On Tuesday we went to the Opera district, and the Opera House. The building wasn't open but it is a large building, with a total area of 118,404 square feet and a vast stage with room for up to 450 artists. Oddly enough, only half of the space is allocated to seating (2,200), the rest is stage, and logistic support. The building, like most, is very large and is ornate with richly decorated friezes, columns, and winged figures among other statues and embellishments.

Opera Theater in the Opera Distric Built between 1862-1875, its architect was Charles Garnier. The origins of the idea for a new opera house can be traced back as far as forty years previous to 1820. When construction was finally started, it was just as quickly suspended after the discovery of an underground lake and spring. Although this problem was overcome, the lake persists and lies beneath the cellars of the building.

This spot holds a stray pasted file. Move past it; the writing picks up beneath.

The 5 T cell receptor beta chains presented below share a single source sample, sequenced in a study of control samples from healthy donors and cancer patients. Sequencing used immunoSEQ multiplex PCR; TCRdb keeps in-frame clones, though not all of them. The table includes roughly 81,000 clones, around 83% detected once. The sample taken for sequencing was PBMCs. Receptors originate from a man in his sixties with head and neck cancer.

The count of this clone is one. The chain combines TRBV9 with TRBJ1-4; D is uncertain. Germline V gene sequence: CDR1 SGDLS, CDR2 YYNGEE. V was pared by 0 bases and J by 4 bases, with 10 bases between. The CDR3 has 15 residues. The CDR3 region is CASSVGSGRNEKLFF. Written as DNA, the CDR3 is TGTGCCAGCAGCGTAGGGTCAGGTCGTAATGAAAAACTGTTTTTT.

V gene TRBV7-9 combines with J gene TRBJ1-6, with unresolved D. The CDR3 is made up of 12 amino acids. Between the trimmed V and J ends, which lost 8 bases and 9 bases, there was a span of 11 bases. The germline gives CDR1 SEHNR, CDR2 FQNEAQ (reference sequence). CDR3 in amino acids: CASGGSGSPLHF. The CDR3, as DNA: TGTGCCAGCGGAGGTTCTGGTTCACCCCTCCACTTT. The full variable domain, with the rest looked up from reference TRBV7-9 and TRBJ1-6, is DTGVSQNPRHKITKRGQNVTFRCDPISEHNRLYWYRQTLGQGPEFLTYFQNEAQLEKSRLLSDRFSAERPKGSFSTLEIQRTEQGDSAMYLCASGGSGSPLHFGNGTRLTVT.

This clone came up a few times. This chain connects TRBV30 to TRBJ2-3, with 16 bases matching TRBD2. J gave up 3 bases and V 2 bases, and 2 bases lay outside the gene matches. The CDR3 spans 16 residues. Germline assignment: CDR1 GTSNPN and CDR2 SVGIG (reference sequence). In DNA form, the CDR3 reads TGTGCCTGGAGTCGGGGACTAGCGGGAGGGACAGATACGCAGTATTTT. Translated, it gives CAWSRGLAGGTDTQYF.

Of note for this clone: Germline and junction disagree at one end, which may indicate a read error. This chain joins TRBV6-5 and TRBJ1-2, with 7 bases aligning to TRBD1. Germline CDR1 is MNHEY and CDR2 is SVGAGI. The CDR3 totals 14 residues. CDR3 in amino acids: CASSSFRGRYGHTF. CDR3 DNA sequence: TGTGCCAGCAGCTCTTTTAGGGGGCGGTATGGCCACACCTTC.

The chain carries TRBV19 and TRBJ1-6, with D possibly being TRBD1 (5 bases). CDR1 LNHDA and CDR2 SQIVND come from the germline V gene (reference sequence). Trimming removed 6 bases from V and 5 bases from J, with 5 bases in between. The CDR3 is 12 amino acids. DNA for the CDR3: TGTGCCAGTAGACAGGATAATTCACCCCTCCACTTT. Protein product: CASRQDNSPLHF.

The Opera District is also a super shopping area in down town Paris, as we took the walking tour in this district we also shopped. One of the more noteworthy shops is Printemps, a large department store featuring fashions and fine jewelry. In this area you can find La Madeleine, a large church dedicated to Mary Magdalene, about 3 blocks from the Opera House. During our shopping spree, I lost my bus pass. So to get home, I had to purchase a ticket. As we had only one day left in Paris, I later purchased a block of ten at about half the cost of individual tickets.

Wednesday - Aug 12, 1998: Day 10